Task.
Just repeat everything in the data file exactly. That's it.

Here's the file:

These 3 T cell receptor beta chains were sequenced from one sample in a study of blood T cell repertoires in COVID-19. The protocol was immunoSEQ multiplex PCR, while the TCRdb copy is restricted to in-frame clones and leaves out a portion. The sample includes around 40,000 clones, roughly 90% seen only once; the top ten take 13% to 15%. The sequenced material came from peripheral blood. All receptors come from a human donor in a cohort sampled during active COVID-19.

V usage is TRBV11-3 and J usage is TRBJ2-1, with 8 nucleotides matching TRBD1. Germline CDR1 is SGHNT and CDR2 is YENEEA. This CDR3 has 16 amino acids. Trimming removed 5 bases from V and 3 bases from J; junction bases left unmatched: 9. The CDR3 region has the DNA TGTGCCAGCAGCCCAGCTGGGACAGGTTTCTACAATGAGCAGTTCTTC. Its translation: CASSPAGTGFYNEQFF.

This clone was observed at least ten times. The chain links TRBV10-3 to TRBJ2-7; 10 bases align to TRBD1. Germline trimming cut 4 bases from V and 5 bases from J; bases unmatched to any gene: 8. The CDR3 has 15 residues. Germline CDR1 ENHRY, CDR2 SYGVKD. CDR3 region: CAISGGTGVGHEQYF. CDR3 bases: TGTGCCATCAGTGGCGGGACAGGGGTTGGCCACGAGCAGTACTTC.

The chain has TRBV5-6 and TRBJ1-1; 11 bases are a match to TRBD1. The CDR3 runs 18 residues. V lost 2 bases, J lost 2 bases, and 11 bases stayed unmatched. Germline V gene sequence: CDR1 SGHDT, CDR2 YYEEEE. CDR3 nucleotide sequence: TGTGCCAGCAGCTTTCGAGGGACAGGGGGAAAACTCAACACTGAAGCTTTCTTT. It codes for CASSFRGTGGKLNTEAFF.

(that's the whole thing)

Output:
These 3 T cell receptor beta chains were sequenced from one sample in a study of blood T cell repertoires in COVID-19. The protocol was immunoSEQ multiplex PCR, while the TCRdb copy is restricted to in-frame clones and leaves out a portion. The sample includes around 40,000 clones, roughly 90% seen only once; the top ten take 13% to 15%. The sequenced material came from peripheral blood. All receptors come from a human donor in a cohort sampled during active COVID-19.

V usage is TRBV11-3 and J usage is TRBJ2-1, with 8 nucleotides matching TRBD1. Germline CDR1 is SGHNT and CDR2 is YENEEA. This CDR3 has 16 amino acids. Trimming removed 5 bases from V and 3 bases from J; junction bases left unmatched: 9. The CDR3 region has the DNA TGTGCCAGCAGCCCAGCTGGGACAGGTTTCTACAATGAGCAGTTCTTC. Its translation: CASSPAGTGFYNEQFF.

This clone was observed at least ten times. The chain links TRBV10-3 to TRBJ2-7; 10 bases align to TRBD1. Germline trimming cut 4 bases from V and 5 bases from J; bases unmatched to any gene: 8. The CDR3 has 15 residues. Germline CDR1 ENHRY, CDR2 SYGVKD. CDR3 region: CAISGGTGVGHEQYF. CDR3 bases: TGTGCCATCAGTGGCGGGACAGGGGTTGGCCACGAGCAGTACTTC.

The chain has TRBV5-6 and TRBJ1-1; 11 bases are a match to TRBD1. The CDR3 runs 18 residues. V lost 2 bases, J lost 2 bases, and 11 bases stayed unmatched. Germline V gene sequence: CDR1 SGHDT, CDR2 YYEEEE. CDR3 nucleotide sequence: TGTGCCAGCAGCTTTCGAGGGACAGGGGGAAAACTCAACACTGAAGCTTTCTTT. It codes for CASSFRGTGGKLNTEAFF.